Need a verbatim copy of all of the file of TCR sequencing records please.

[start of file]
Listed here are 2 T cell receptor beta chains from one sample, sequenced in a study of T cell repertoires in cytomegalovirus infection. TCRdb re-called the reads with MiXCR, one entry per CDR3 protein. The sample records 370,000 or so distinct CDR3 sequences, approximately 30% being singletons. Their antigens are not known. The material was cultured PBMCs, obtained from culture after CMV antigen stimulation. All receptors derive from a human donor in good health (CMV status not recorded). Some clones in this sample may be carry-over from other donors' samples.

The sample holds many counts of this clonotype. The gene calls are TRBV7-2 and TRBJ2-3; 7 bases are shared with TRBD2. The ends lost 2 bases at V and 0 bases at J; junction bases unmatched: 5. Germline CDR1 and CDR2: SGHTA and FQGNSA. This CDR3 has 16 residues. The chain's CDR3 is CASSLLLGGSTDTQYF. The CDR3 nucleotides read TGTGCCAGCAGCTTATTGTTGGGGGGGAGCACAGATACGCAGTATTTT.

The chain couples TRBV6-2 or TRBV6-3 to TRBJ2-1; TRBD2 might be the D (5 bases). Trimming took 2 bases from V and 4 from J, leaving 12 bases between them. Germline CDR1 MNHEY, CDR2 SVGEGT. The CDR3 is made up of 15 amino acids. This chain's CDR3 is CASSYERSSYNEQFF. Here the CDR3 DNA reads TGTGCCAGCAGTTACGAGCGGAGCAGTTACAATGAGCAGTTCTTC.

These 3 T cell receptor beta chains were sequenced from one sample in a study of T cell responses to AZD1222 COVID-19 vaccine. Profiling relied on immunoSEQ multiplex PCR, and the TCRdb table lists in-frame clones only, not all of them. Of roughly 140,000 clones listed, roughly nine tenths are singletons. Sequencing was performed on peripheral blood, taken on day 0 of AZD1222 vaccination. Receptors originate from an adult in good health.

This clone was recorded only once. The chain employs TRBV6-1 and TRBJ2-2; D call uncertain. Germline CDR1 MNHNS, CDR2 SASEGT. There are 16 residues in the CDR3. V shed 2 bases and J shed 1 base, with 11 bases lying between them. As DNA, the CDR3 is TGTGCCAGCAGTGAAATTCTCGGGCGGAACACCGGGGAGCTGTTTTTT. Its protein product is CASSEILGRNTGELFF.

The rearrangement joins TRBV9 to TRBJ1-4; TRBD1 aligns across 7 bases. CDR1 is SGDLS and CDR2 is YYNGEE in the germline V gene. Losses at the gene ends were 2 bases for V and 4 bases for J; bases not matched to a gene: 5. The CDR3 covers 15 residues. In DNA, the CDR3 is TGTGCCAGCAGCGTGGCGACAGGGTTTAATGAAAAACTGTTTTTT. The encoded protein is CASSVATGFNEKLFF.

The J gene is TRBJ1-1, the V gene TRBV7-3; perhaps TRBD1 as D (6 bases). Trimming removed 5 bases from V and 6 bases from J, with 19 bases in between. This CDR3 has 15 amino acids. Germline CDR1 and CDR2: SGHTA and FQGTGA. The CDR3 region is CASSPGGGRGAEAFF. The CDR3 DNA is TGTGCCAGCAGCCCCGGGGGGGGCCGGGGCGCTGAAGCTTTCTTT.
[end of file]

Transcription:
Listed here are 2 T cell receptor beta chains from one sample, sequenced in a study of T cell repertoires in cytomegalovirus infection. TCRdb re-called the reads with MiXCR, one entry per CDR3 protein. The sample records 370,000 or so distinct CDR3 sequences, approximately 30% being singletons. Their antigens are not known. The material was cultured PBMCs, obtained from culture after CMV antigen stimulation. All receptors derive from a human donor in good health (CMV status not recorded). Some clones in this sample may be carry-over from other donors' samples.

The sample holds many counts of this clonotype. The gene calls are TRBV7-2 and TRBJ2-3; 7 bases are shared with TRBD2. The ends lost 2 bases at V and 0 bases at J; junction bases unmatched: 5. Germline CDR1 and CDR2: SGHTA and FQGNSA. This CDR3 has 16 residues. The chain's CDR3 is CASSLLLGGSTDTQYF. The CDR3 nucleotides read TGTGCCAGCAGCTTATTGTTGGGGGGGAGCACAGATACGCAGTATTTT.

The chain couples TRBV6-2 or TRBV6-3 to TRBJ2-1; TRBD2 might be the D (5 bases). Trimming took 2 bases from V and 4 from J, leaving 12 bases between them. Germline CDR1 MNHEY, CDR2 SVGEGT. The CDR3 is made up of 15 amino acids. This chain's CDR3 is CASSYERSSYNEQFF. Here the CDR3 DNA reads TGTGCCAGCAGTTACGAGCGGAGCAGTTACAATGAGCAGTTCTTC.

These 3 T cell receptor beta chains were sequenced from one sample in a study of T cell responses to AZD1222 COVID-19 vaccine. Profiling relied on immunoSEQ multiplex PCR, and the TCRdb table lists in-frame clones only, not all of them. Of roughly 140,000 clones listed, roughly nine tenths are singletons. Sequencing was performed on peripheral blood, taken on day 0 of AZD1222 vaccination. Receptors originate from an adult in good health.

This clone was recorded only once. The chain employs TRBV6-1 and TRBJ2-2; D call uncertain. Germline CDR1 MNHNS, CDR2 SASEGT. There are 16 residues in the CDR3. V shed 2 bases and J shed 1 base, with 11 bases lying between them. As DNA, the CDR3 is TGTGCCAGCAGTGAAATTCTCGGGCGGAACACCGGGGAGCTGTTTTTT. Its protein product is CASSEILGRNTGELFF.

The rearrangement joins TRBV9 to TRBJ1-4; TRBD1 aligns across 7 bases. CDR1 is SGDLS and CDR2 is YYNGEE in the germline V gene. Losses at the gene ends were 2 bases for V and 4 bases for J; bases not matched to a gene: 5. The CDR3 covers 15 residues. In DNA, the CDR3 is TGTGCCAGCAGCGTGGCGACAGGGTTTAATGAAAAACTGTTTTTT. The encoded protein is CASSVATGFNEKLFF.

The J gene is TRBJ1-1, the V gene TRBV7-3; perhaps TRBD1 as D (6 bases). Trimming removed 5 bases from V and 6 bases from J, with 19 bases in between. This CDR3 has 15 amino acids. Germline CDR1 and CDR2: SGHTA and FQGTGA. The CDR3 region is CASSPGGGRGAEAFF. The CDR3 DNA is TGTGCCAGCAGCCCCGGGGGGGGCCGGGGCGCTGAAGCTTTCTTT.